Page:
Aaron Ciechanover was awarded the 2004 Nobel Prize in Chemistry for characterizing the method that cells use to break down, or degrade, and recycle proteins.
Ciechanover, along with Avram Hershko and Irwin Rose, showed that cells regulate the presence of unwanted proteins by labeling them with the polypeptide ubiquitin — dubbed the “kiss of death” — which results in them being fast tracked for disposal. The discovery is known as the ubiquitin-proteasome system (UPS).
The significance of UPS is far reaching: It is integral to cell division, DNA repair, quality control of newly-produced proteins, and important elements of immune defense; defects with the UPS have been implicated in the development of malignancies and neurodegenerative disorders, including cervical cancer and cystic fibrosis. Knowledge of how protein labeling works means that scientists can target these ailments — and one anti-cancer drug has already come to market as a result of the research.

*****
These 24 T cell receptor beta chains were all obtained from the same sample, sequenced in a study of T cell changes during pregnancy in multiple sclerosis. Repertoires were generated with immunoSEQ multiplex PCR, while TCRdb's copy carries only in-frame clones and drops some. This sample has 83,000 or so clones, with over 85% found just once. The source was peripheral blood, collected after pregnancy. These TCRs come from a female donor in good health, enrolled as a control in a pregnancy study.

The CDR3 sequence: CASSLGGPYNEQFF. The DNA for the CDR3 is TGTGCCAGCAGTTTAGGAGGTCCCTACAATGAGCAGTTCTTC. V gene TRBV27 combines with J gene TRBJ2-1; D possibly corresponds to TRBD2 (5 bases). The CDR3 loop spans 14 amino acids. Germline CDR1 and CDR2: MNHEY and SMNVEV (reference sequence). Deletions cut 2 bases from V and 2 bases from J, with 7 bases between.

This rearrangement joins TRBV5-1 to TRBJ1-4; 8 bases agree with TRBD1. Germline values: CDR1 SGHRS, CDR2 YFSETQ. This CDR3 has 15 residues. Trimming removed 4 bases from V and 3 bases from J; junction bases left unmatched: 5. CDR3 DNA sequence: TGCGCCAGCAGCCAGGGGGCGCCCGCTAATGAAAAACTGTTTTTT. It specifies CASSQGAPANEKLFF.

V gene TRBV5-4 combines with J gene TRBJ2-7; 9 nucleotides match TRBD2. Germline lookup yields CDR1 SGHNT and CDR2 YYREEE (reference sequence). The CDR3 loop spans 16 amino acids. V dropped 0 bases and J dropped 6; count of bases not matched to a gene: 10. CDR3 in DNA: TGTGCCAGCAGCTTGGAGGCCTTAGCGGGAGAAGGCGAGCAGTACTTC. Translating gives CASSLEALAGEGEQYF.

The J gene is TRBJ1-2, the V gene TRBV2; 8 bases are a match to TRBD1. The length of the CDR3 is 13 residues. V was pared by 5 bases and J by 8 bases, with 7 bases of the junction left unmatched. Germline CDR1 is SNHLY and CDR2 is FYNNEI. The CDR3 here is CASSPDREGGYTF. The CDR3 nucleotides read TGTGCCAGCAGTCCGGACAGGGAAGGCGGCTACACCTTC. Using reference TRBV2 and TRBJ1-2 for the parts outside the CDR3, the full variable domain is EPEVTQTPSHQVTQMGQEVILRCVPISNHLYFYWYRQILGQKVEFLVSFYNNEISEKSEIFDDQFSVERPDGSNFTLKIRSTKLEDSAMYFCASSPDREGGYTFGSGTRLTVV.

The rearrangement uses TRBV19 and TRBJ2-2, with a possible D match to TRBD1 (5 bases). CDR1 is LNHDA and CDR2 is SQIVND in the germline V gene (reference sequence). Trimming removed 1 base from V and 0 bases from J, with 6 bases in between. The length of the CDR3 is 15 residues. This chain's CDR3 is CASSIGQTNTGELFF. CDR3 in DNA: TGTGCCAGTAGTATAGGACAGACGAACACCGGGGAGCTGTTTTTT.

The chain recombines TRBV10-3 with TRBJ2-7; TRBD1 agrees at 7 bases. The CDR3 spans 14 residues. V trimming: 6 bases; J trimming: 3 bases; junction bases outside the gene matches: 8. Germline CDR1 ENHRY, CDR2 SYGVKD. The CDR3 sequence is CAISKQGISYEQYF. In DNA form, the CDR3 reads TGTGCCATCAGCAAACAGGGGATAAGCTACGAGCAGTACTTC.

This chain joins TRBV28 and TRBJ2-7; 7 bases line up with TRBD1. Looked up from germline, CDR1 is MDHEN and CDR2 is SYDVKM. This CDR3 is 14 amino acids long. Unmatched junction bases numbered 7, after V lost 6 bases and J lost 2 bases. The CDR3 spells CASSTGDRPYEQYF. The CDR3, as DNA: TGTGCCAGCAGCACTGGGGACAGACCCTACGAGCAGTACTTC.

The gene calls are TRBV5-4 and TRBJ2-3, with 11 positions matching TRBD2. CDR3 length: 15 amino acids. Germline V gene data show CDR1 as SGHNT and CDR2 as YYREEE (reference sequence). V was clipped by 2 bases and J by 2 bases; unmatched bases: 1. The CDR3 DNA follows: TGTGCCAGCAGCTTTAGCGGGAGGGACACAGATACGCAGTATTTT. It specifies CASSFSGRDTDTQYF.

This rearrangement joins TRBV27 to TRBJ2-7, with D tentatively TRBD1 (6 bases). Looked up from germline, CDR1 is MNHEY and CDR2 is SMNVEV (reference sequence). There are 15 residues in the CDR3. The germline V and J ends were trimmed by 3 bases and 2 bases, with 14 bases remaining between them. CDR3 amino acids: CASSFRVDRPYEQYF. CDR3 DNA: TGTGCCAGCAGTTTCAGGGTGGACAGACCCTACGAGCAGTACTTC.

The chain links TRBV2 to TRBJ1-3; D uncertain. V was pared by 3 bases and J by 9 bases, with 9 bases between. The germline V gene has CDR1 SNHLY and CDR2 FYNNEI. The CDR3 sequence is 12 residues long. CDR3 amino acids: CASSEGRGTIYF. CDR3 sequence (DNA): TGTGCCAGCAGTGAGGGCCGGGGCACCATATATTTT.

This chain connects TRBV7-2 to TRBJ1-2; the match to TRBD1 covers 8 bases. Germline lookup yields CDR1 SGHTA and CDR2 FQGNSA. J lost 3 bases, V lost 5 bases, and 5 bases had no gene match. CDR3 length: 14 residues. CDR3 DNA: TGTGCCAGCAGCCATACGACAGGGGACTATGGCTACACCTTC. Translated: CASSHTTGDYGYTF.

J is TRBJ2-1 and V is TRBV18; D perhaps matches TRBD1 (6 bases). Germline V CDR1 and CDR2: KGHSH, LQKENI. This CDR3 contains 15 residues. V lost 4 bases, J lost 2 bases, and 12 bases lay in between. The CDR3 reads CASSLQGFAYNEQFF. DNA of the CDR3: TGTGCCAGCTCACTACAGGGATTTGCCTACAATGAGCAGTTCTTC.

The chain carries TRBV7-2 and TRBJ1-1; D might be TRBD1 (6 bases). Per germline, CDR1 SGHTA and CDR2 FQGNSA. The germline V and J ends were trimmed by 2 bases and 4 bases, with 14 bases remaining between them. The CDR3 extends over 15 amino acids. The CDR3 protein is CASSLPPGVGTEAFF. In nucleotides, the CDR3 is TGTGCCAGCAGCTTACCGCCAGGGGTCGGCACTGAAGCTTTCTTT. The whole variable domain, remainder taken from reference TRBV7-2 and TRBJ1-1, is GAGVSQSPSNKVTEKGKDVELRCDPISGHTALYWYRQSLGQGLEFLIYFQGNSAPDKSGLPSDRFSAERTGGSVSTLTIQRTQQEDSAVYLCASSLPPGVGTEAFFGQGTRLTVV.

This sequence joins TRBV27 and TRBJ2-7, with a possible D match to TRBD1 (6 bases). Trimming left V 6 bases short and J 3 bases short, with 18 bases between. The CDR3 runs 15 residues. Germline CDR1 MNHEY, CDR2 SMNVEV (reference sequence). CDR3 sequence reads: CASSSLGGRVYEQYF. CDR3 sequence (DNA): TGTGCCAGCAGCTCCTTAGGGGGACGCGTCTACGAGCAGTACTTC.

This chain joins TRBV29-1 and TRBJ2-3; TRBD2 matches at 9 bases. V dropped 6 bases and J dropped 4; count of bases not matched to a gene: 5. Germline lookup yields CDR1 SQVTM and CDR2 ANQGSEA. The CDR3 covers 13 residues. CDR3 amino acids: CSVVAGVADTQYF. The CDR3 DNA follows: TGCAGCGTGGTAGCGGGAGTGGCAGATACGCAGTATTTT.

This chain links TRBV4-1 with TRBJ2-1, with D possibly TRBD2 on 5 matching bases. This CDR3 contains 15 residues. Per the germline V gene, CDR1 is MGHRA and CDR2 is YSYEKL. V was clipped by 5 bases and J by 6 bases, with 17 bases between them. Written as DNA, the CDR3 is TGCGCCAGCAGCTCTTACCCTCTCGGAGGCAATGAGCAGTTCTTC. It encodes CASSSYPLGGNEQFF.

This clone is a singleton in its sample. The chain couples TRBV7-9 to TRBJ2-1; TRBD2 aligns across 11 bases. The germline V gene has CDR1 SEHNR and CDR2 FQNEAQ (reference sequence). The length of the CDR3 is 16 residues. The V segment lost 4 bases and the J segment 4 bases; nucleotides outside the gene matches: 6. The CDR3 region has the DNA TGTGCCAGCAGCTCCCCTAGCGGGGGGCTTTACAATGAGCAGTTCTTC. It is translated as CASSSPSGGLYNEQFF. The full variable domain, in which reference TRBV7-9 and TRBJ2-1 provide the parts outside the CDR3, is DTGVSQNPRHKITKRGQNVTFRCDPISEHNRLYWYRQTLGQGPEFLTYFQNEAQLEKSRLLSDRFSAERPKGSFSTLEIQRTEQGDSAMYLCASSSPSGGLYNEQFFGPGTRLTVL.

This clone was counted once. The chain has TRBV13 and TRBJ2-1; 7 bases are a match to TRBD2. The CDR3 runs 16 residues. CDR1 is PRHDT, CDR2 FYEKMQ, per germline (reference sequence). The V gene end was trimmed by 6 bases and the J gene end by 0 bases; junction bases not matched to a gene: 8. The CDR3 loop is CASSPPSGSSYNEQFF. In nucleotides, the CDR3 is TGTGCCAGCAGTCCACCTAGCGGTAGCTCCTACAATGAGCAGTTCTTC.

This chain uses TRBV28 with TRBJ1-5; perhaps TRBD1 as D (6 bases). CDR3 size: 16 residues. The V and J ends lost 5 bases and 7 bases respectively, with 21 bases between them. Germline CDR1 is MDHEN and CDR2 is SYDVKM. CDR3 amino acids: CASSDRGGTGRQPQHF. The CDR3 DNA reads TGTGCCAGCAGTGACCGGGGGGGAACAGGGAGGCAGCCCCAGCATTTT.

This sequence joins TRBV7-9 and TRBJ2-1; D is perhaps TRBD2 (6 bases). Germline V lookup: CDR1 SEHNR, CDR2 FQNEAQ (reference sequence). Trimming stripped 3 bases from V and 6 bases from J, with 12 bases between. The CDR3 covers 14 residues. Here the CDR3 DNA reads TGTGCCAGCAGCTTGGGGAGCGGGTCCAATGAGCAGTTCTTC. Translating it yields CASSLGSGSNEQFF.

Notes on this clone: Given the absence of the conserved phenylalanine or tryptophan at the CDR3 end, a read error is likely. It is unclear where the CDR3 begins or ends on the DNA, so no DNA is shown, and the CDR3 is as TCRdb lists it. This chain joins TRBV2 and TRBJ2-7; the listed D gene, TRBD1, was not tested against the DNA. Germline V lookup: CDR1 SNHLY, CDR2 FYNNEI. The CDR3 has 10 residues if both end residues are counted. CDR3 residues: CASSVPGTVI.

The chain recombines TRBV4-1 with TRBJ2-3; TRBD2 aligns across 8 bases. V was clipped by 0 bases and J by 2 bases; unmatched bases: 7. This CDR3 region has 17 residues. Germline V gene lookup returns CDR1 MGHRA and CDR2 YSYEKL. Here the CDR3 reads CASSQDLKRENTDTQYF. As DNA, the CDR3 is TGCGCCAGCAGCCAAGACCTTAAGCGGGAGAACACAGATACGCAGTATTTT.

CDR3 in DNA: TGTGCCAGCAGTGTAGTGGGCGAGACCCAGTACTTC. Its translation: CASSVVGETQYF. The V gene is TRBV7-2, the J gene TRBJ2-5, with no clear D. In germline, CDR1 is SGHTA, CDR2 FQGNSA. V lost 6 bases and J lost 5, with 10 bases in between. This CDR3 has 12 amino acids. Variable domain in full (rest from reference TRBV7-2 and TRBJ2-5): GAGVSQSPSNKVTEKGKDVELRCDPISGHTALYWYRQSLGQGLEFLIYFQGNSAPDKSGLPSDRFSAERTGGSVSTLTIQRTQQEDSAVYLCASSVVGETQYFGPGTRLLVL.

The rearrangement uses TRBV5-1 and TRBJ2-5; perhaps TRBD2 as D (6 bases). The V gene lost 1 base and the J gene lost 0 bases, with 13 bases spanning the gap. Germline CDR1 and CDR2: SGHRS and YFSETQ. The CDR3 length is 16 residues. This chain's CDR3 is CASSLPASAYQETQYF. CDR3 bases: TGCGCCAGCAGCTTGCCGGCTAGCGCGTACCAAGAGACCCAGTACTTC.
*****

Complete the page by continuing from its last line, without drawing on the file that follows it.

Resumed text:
“Now if somebody will ask me what ubiquitin is, I say it's a passport…. It's dynamic and it's very flexible.”
“Ubiquitin is everywhere, and it's not only for degradation,” Ciechanover said in an interview with Nobelprize.org. “If I would have been asked a few years ago, ‘What's ubiquitin?’ I would have said it's a degradation signal. Now if somebody will ask me what ubiquitin is I say it's a passport…. It's dynamic and it's very flexible. You can use the same molecule to send different signals to different molecules to fulfil different functions.”
Ciechanover is the Distinguished Research Professor at Technion, Israel Institute of Technology in Haifa, and one of Israel’s first Nobel Laureates.